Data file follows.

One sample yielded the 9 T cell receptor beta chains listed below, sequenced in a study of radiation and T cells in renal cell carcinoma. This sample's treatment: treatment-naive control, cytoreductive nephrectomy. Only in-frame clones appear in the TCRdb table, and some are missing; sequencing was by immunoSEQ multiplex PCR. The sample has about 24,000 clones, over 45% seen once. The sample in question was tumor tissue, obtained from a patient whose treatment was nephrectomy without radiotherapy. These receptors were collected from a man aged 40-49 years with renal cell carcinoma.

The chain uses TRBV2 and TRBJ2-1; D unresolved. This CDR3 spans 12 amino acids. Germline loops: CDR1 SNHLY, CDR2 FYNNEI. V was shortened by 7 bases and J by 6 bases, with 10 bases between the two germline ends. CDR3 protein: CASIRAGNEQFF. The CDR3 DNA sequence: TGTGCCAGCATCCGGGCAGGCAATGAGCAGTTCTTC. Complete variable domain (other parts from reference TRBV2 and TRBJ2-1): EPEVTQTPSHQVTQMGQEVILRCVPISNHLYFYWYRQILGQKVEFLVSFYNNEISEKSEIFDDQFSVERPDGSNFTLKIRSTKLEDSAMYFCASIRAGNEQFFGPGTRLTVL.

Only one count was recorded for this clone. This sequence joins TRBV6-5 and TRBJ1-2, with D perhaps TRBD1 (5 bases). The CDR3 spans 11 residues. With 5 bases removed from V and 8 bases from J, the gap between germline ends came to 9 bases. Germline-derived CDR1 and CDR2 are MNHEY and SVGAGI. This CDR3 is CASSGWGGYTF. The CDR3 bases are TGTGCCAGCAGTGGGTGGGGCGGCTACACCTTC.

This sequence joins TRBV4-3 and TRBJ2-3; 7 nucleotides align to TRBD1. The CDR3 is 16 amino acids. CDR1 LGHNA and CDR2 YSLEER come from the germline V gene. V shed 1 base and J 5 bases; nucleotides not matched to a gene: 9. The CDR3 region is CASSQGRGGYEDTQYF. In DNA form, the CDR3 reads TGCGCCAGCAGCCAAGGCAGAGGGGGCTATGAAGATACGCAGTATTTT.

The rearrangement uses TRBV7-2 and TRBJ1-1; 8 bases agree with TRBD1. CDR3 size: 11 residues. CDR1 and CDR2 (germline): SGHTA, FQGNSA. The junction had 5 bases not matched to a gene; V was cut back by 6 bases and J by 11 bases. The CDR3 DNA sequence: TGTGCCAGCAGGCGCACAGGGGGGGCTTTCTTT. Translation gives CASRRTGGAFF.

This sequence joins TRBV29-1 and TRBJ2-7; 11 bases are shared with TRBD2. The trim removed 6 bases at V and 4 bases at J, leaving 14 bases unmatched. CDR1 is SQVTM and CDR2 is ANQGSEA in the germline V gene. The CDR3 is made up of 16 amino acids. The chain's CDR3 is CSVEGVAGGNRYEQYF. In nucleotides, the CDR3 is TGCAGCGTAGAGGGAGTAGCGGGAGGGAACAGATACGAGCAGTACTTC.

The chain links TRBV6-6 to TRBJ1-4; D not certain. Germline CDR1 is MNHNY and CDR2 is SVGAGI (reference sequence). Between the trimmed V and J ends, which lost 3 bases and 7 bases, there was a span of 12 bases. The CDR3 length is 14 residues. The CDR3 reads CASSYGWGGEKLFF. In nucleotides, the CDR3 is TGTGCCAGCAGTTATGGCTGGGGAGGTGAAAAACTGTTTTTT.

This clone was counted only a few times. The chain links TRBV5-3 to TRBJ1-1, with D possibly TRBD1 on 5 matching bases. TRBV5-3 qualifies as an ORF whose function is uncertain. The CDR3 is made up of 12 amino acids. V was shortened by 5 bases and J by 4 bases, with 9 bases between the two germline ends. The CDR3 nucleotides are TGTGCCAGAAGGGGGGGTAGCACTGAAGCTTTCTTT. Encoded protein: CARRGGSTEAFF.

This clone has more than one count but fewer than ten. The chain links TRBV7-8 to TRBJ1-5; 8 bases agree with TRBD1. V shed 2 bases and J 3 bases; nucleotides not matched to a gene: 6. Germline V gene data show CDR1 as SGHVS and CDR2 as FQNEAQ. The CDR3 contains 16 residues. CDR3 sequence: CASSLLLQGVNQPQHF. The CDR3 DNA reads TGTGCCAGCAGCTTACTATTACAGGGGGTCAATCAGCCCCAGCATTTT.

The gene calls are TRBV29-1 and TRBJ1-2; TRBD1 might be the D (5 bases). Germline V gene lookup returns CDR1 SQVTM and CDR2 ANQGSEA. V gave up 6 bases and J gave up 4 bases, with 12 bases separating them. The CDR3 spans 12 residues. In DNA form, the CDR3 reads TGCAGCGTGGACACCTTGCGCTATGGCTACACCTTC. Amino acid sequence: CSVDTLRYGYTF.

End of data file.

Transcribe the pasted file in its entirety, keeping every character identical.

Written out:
One sample yielded the 9 T cell receptor beta chains listed below, sequenced in a study of radiation and T cells in renal cell carcinoma. This sample's treatment: treatment-naive control, cytoreductive nephrectomy. Only in-frame clones appear in the TCRdb table, and some are missing; sequencing was by immunoSEQ multiplex PCR. The sample has about 24,000 clones, over 45% seen once. The sample in question was tumor tissue, obtained from a patient whose treatment was nephrectomy without radiotherapy. These receptors were collected from a man aged 40-49 years with renal cell carcinoma.

The chain uses TRBV2 and TRBJ2-1; D unresolved. This CDR3 spans 12 amino acids. Germline loops: CDR1 SNHLY, CDR2 FYNNEI. V was shortened by 7 bases and J by 6 bases, with 10 bases between the two germline ends. CDR3 protein: CASIRAGNEQFF. The CDR3 DNA sequence: TGTGCCAGCATCCGGGCAGGCAATGAGCAGTTCTTC. Complete variable domain (other parts from reference TRBV2 and TRBJ2-1): EPEVTQTPSHQVTQMGQEVILRCVPISNHLYFYWYRQILGQKVEFLVSFYNNEISEKSEIFDDQFSVERPDGSNFTLKIRSTKLEDSAMYFCASIRAGNEQFFGPGTRLTVL.

Only one count was recorded for this clone. This sequence joins TRBV6-5 and TRBJ1-2, with D perhaps TRBD1 (5 bases). The CDR3 spans 11 residues. With 5 bases removed from V and 8 bases from J, the gap between germline ends came to 9 bases. Germline-derived CDR1 and CDR2 are MNHEY and SVGAGI. This CDR3 is CASSGWGGYTF. The CDR3 bases are TGTGCCAGCAGTGGGTGGGGCGGCTACACCTTC.

This sequence joins TRBV4-3 and TRBJ2-3; 7 nucleotides align to TRBD1. The CDR3 is 16 amino acids. CDR1 LGHNA and CDR2 YSLEER come from the germline V gene. V shed 1 base and J 5 bases; nucleotides not matched to a gene: 9. The CDR3 region is CASSQGRGGYEDTQYF. In DNA form, the CDR3 reads TGCGCCAGCAGCCAAGGCAGAGGGGGCTATGAAGATACGCAGTATTTT.

The rearrangement uses TRBV7-2 and TRBJ1-1; 8 bases agree with TRBD1. CDR3 size: 11 residues. CDR1 and CDR2 (germline): SGHTA, FQGNSA. The junction had 5 bases not matched to a gene; V was cut back by 6 bases and J by 11 bases. The CDR3 DNA sequence: TGTGCCAGCAGGCGCACAGGGGGGGCTTTCTTT. Translation gives CASRRTGGAFF.

This sequence joins TRBV29-1 and TRBJ2-7; 11 bases are shared with TRBD2. The trim removed 6 bases at V and 4 bases at J, leaving 14 bases unmatched. CDR1 is SQVTM and CDR2 is ANQGSEA in the germline V gene. The CDR3 is made up of 16 amino acids. The chain's CDR3 is CSVEGVAGGNRYEQYF. In nucleotides, the CDR3 is TGCAGCGTAGAGGGAGTAGCGGGAGGGAACAGATACGAGCAGTACTTC.

The chain links TRBV6-6 to TRBJ1-4; D not certain. Germline CDR1 is MNHNY and CDR2 is SVGAGI (reference sequence). Between the trimmed V and J ends, which lost 3 bases and 7 bases, there was a span of 12 bases. The CDR3 length is 14 residues. The CDR3 reads CASSYGWGGEKLFF. In nucleotides, the CDR3 is TGTGCCAGCAGTTATGGCTGGGGAGGTGAAAAACTGTTTTTT.

This clone was counted only a few times. The chain links TRBV5-3 to TRBJ1-1, with D possibly TRBD1 on 5 matching bases. TRBV5-3 qualifies as an ORF whose function is uncertain. The CDR3 is made up of 12 amino acids. V was shortened by 5 bases and J by 4 bases, with 9 bases between the two germline ends. The CDR3 nucleotides are TGTGCCAGAAGGGGGGGTAGCACTGAAGCTTTCTTT. Encoded protein: CARRGGSTEAFF.

This clone has more than one count but fewer than ten. The chain links TRBV7-8 to TRBJ1-5; 8 bases agree with TRBD1. V shed 2 bases and J 3 bases; nucleotides not matched to a gene: 6. Germline V gene data show CDR1 as SGHVS and CDR2 as FQNEAQ. The CDR3 contains 16 residues. CDR3 sequence: CASSLLLQGVNQPQHF. The CDR3 DNA reads TGTGCCAGCAGCTTACTATTACAGGGGGTCAATCAGCCCCAGCATTTT.

The gene calls are TRBV29-1 and TRBJ1-2; TRBD1 might be the D (5 bases). Germline V gene lookup returns CDR1 SQVTM and CDR2 ANQGSEA. V gave up 6 bases and J gave up 4 bases, with 12 bases separating them. The CDR3 spans 12 residues. In DNA form, the CDR3 reads TGCAGCGTGGACACCTTGCGCTATGGCTACACCTTC. Amino acid sequence: CSVDTLRYGYTF.